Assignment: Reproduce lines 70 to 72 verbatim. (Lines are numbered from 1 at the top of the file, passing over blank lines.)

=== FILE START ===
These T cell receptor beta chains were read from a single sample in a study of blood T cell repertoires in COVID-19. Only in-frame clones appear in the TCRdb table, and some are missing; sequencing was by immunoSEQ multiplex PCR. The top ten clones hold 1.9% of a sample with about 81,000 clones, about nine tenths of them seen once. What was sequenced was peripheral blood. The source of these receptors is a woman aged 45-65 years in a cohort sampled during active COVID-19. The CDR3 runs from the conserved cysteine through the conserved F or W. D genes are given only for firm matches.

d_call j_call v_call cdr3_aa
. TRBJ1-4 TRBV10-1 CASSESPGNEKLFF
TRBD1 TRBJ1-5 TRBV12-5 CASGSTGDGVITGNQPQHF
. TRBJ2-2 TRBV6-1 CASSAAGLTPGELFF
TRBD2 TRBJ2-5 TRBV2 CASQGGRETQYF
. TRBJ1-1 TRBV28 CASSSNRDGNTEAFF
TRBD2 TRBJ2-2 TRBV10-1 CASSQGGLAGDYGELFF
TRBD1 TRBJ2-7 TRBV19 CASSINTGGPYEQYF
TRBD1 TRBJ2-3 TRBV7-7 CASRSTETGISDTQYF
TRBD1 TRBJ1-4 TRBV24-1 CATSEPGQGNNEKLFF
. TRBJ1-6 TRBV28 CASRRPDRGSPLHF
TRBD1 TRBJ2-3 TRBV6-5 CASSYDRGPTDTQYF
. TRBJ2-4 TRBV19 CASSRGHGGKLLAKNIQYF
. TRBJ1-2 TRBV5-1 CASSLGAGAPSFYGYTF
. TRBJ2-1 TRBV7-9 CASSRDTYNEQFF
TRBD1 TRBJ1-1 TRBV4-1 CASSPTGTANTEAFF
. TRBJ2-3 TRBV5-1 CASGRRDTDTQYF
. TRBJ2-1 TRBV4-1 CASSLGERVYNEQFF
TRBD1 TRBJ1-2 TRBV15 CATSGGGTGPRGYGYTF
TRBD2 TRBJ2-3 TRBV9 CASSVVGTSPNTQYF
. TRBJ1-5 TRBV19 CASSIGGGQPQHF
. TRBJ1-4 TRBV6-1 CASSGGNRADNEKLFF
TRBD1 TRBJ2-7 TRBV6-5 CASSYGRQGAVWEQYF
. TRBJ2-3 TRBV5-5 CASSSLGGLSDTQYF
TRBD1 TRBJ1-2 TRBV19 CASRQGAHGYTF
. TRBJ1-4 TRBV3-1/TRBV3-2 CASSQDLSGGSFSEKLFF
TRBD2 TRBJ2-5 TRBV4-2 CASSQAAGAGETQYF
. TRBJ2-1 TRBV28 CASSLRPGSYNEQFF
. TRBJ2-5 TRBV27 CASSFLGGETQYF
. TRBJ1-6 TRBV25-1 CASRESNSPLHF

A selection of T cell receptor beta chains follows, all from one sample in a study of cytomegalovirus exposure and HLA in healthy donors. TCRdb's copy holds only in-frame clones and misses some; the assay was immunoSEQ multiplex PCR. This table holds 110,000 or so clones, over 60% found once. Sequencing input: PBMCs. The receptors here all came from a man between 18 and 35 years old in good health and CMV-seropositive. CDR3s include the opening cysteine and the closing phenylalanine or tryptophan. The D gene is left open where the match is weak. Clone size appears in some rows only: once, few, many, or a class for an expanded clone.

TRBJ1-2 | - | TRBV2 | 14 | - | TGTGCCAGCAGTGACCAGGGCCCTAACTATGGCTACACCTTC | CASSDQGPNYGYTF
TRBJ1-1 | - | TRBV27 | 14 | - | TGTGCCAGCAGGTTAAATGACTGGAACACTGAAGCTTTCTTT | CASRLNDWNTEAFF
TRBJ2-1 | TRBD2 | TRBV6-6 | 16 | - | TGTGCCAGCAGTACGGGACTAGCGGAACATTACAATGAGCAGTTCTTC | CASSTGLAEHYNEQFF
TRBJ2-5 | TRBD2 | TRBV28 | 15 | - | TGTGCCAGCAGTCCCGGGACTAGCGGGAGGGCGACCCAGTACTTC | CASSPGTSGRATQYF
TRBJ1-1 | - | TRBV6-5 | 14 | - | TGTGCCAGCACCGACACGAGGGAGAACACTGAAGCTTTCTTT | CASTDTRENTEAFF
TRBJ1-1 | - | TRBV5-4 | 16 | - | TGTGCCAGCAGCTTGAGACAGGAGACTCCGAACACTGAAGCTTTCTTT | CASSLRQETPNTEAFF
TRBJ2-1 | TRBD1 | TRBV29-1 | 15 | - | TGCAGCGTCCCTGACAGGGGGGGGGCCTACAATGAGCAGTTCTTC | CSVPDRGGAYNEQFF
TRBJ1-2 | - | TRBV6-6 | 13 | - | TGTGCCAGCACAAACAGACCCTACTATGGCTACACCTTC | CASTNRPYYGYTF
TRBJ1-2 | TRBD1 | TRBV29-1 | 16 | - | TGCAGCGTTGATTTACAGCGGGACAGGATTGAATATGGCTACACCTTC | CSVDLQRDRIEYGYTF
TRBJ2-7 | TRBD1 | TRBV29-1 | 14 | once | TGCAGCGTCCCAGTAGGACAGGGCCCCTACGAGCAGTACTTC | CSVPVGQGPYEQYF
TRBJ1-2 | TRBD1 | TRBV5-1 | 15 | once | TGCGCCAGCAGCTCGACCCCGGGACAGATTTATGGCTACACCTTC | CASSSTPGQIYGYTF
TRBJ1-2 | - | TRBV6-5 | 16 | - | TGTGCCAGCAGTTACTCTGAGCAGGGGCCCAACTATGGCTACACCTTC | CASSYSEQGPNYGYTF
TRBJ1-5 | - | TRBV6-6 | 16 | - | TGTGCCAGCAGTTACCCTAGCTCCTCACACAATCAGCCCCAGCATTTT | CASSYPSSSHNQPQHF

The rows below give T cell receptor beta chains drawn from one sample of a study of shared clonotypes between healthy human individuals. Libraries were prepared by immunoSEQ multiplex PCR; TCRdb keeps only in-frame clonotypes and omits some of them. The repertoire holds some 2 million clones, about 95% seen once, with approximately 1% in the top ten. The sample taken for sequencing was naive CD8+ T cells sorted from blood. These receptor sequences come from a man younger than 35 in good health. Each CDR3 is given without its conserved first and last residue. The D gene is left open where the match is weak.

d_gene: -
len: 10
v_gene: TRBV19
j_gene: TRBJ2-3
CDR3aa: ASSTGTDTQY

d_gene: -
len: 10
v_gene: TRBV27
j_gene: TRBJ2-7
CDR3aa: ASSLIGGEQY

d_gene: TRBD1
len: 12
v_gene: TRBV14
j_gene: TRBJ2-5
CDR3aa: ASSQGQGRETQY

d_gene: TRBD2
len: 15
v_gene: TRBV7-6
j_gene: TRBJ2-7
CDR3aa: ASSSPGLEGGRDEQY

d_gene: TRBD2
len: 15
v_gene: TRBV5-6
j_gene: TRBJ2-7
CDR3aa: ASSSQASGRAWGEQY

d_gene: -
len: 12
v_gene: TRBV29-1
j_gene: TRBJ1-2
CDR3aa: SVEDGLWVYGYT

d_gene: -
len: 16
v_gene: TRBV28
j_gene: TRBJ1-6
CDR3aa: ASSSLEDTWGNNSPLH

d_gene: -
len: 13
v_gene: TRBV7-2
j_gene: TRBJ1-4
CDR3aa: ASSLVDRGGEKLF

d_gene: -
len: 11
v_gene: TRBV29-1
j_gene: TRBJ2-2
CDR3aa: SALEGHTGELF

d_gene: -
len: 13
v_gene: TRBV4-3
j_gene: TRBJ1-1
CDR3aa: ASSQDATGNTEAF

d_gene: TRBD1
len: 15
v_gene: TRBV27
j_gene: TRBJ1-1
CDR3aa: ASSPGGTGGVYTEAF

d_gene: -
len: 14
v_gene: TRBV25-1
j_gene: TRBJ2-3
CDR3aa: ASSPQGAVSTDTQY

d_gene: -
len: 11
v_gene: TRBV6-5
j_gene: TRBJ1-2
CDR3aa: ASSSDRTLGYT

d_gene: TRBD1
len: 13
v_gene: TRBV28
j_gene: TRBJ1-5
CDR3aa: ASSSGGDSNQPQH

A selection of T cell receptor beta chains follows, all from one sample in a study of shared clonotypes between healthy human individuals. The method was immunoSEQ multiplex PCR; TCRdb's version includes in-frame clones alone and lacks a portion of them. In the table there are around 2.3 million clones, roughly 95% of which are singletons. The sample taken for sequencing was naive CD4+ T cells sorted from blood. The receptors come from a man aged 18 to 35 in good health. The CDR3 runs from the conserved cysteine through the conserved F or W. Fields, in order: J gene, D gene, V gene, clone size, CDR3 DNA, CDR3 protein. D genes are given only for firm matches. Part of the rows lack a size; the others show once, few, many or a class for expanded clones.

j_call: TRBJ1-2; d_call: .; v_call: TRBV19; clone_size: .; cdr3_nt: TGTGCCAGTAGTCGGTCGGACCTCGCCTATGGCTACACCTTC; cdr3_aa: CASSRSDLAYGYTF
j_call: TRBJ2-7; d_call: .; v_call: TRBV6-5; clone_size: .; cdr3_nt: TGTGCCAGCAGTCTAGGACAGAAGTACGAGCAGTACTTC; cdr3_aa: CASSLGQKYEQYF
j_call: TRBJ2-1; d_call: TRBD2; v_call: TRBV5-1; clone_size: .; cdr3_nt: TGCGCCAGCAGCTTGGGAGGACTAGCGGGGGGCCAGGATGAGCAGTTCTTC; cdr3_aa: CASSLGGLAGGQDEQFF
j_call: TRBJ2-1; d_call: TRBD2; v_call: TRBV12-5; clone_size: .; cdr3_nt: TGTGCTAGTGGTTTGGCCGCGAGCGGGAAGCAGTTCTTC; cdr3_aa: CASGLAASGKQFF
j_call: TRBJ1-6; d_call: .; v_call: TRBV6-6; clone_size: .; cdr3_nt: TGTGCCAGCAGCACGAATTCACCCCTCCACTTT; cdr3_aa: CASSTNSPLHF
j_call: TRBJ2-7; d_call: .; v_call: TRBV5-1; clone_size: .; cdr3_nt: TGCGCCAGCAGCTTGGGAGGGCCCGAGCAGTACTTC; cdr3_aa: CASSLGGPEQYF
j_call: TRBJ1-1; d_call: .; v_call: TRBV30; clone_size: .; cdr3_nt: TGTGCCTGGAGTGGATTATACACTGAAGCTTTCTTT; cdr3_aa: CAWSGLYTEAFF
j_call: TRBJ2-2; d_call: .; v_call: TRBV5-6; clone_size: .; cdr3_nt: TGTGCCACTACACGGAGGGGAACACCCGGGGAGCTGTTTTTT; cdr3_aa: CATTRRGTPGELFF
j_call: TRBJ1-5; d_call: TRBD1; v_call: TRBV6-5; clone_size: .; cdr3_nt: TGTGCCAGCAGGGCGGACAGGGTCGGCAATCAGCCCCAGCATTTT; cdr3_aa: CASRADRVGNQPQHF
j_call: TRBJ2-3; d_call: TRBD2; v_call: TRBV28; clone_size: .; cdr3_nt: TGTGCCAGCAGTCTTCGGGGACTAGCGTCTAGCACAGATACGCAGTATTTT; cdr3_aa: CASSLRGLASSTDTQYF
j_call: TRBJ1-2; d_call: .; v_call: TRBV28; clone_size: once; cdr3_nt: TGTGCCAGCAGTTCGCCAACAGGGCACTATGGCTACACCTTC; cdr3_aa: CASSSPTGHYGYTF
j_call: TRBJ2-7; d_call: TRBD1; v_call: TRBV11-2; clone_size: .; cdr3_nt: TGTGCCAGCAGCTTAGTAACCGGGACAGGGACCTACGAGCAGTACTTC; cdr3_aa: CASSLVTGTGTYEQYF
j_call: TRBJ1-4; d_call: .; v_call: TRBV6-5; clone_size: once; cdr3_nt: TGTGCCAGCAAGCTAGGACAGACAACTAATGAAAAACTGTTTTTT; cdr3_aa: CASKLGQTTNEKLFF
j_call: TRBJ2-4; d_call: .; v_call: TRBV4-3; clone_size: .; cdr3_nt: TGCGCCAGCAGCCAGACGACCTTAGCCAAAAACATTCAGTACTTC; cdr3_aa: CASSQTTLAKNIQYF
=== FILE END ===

j_gene: TRBJ2-7
CDR3aa: ASSSQASGRAWGEQY

d_gene: -